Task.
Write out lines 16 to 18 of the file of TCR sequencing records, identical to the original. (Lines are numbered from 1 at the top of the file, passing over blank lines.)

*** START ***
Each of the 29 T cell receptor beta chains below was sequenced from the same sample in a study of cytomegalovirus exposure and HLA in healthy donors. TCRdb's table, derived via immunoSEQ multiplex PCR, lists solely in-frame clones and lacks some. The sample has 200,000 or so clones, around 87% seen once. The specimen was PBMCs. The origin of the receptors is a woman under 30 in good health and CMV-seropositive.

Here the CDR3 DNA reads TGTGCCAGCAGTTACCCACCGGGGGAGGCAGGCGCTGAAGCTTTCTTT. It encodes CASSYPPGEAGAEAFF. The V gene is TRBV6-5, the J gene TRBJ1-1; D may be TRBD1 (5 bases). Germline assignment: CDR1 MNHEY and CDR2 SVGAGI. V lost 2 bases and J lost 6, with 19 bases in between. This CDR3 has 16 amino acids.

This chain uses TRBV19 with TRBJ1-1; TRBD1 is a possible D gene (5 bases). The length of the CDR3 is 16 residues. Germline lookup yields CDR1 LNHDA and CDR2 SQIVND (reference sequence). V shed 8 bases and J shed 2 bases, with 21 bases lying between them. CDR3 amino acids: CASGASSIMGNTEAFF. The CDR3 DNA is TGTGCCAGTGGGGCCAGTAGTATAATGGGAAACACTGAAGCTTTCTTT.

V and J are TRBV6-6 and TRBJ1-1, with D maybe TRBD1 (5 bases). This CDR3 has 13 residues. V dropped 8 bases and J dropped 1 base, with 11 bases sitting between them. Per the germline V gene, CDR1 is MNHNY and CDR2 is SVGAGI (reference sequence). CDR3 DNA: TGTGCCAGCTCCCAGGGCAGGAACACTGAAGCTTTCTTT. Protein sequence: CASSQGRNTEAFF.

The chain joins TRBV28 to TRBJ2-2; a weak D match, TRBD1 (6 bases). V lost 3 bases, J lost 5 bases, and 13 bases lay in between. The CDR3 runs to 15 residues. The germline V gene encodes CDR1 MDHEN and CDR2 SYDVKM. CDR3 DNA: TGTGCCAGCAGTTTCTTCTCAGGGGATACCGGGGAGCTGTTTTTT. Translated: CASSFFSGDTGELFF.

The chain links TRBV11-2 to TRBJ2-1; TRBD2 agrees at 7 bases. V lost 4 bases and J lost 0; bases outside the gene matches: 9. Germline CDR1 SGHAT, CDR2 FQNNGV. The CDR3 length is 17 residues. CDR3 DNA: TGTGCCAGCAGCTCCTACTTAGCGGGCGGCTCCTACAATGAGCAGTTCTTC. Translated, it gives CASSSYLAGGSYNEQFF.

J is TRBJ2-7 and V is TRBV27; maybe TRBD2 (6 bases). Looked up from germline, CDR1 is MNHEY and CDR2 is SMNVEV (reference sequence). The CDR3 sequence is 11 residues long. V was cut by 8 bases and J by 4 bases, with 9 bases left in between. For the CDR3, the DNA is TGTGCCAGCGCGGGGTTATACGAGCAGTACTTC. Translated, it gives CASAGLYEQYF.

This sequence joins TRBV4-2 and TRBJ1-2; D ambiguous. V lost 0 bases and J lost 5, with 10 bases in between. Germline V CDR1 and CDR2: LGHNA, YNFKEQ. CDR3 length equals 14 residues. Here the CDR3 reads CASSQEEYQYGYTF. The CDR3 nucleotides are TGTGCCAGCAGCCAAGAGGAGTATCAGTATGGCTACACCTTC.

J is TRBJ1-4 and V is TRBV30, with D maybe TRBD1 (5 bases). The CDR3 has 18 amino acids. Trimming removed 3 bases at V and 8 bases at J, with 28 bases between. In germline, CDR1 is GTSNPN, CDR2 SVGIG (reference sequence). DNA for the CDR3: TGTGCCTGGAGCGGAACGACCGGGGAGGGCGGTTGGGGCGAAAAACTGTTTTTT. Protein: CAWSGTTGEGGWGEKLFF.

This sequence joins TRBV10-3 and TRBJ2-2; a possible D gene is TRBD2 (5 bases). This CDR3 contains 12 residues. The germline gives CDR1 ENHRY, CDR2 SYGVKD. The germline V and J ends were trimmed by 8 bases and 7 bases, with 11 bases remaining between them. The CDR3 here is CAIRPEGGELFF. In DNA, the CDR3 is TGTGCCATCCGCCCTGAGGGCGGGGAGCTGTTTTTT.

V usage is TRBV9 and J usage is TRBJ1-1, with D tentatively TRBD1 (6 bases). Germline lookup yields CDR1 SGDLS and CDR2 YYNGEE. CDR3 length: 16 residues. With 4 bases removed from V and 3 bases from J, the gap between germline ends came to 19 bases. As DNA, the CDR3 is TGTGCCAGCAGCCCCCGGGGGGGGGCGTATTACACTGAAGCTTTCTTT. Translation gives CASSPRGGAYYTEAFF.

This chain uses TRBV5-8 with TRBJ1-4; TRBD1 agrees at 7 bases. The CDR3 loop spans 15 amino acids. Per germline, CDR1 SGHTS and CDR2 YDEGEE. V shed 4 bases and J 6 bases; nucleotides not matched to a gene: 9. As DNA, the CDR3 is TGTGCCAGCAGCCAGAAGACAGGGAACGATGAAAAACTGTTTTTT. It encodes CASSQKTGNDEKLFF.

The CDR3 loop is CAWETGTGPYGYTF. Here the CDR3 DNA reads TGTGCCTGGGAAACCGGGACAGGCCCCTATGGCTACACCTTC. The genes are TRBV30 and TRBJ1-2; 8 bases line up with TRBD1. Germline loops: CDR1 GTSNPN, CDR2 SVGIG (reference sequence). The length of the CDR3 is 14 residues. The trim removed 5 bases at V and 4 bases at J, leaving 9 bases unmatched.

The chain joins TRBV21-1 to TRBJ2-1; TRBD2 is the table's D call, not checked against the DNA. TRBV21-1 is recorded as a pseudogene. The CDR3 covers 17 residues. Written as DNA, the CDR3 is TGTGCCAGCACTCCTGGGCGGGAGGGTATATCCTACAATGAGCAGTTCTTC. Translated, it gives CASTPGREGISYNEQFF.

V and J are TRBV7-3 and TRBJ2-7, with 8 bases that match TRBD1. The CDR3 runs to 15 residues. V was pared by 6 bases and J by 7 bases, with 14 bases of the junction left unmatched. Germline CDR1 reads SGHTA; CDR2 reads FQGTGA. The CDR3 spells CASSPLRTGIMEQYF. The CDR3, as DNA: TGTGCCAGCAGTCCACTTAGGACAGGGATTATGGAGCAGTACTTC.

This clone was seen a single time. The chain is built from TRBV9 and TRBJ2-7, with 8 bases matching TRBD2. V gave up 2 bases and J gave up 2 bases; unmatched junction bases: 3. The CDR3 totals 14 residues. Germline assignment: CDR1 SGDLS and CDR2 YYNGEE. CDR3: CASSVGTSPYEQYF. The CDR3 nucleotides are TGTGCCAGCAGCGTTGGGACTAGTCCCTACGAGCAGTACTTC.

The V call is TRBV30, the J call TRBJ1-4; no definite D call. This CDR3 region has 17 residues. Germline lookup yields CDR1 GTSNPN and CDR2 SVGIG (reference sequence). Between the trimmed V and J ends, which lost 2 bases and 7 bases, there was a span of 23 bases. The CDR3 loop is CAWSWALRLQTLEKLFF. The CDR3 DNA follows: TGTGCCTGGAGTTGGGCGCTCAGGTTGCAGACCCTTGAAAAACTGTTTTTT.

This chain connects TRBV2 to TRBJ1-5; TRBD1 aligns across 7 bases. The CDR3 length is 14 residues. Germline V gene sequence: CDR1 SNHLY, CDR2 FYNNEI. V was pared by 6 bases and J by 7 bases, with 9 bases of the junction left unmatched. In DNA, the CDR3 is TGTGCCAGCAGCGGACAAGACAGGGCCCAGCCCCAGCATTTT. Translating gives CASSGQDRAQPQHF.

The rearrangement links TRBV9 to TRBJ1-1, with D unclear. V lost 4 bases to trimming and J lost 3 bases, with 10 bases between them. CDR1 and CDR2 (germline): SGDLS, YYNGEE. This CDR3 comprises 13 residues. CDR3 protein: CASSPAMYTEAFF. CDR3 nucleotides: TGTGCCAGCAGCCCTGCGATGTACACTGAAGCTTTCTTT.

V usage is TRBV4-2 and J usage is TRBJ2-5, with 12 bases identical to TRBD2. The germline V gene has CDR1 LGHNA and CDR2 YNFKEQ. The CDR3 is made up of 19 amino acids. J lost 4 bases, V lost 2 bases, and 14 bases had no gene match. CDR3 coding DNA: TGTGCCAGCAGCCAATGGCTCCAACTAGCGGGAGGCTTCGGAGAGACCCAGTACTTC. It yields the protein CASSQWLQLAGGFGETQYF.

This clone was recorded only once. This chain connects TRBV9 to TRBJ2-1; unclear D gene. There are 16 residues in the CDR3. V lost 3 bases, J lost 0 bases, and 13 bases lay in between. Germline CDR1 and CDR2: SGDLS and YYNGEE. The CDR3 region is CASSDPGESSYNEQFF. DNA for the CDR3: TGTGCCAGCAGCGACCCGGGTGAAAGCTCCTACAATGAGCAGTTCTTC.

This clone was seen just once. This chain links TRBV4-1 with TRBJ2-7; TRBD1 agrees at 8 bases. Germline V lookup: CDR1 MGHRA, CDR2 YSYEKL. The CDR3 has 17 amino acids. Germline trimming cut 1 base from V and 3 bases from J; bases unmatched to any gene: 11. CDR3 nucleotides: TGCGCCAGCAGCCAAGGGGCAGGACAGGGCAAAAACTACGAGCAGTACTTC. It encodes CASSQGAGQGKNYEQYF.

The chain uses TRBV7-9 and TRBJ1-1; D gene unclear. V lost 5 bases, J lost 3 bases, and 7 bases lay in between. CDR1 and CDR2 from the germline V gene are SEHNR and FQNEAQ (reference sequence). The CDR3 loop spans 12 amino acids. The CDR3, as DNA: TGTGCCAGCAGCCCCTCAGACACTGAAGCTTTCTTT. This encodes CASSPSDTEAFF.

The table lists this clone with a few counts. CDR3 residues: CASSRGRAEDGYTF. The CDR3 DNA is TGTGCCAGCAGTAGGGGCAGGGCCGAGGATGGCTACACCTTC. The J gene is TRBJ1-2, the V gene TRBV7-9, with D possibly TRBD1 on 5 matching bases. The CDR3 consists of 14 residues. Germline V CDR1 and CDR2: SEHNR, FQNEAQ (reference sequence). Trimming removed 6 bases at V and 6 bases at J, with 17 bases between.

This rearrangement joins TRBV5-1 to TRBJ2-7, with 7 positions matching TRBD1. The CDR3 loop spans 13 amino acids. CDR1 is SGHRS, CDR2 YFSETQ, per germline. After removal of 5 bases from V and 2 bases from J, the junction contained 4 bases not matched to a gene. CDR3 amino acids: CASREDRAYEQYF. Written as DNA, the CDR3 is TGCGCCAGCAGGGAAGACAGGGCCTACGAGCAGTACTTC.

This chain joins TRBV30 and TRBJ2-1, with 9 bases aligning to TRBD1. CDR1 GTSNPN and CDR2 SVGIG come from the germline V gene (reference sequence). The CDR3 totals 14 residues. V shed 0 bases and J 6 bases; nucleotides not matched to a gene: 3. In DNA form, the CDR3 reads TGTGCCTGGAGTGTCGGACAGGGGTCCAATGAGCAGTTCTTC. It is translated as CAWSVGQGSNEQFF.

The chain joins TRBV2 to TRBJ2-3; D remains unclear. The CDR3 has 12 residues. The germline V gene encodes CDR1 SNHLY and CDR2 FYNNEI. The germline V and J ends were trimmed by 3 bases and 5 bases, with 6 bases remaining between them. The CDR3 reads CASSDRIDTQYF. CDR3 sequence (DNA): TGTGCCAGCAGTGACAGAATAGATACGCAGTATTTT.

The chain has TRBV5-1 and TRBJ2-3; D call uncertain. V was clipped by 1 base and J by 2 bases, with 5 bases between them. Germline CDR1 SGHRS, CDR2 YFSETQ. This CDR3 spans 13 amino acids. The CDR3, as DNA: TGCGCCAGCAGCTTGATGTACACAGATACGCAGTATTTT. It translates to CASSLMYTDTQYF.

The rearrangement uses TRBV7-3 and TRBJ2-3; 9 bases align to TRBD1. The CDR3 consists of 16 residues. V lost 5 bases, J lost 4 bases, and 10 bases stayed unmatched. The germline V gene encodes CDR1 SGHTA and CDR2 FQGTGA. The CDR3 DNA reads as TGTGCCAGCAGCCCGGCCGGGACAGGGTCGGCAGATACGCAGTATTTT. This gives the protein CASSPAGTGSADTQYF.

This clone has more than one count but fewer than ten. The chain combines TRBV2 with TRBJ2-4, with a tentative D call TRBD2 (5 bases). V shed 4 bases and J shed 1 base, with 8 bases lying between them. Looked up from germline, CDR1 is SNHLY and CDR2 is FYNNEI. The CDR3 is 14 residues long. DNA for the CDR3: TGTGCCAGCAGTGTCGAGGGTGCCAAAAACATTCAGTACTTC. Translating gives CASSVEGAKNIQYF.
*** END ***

This clone was seen a single time. The chain is built from TRBV9 and TRBJ2-7, with 8 bases matching TRBD2. V gave up 2 bases and J gave up 2 bases; unmatched junction bases: 3. The CDR3 totals 14 residues. Germline assignment: CDR1 SGDLS and CDR2 YYNGEE. CDR3: CASSVGTSPYEQYF. The CDR3 nucleotides are TGTGCCAGCAGCGTTGGGACTAGTCCCTACGAGCAGTACTTC.

The V call is TRBV30, the J call TRBJ1-4; no definite D call. This CDR3 region has 17 residues. Germline lookup yields CDR1 GTSNPN and CDR2 SVGIG (reference sequence). Between the trimmed V and J ends, which lost 2 bases and 7 bases, there was a span of 23 bases. The CDR3 loop is CAWSWALRLQTLEKLFF. The CDR3 DNA follows: TGTGCCTGGAGTTGGGCGCTCAGGTTGCAGACCCTTGAAAAACTGTTTTTT.

This chain connects TRBV2 to TRBJ1-5; TRBD1 aligns across 7 bases. The CDR3 length is 14 residues. Germline V gene sequence: CDR1 SNHLY, CDR2 FYNNEI. V was pared by 6 bases and J by 7 bases, with 9 bases of the junction left unmatched. In DNA, the CDR3 is TGTGCCAGCAGCGGACAAGACAGGGCCCAGCCCCAGCATTTT. Translating gives CASSGQDRAQPQHF.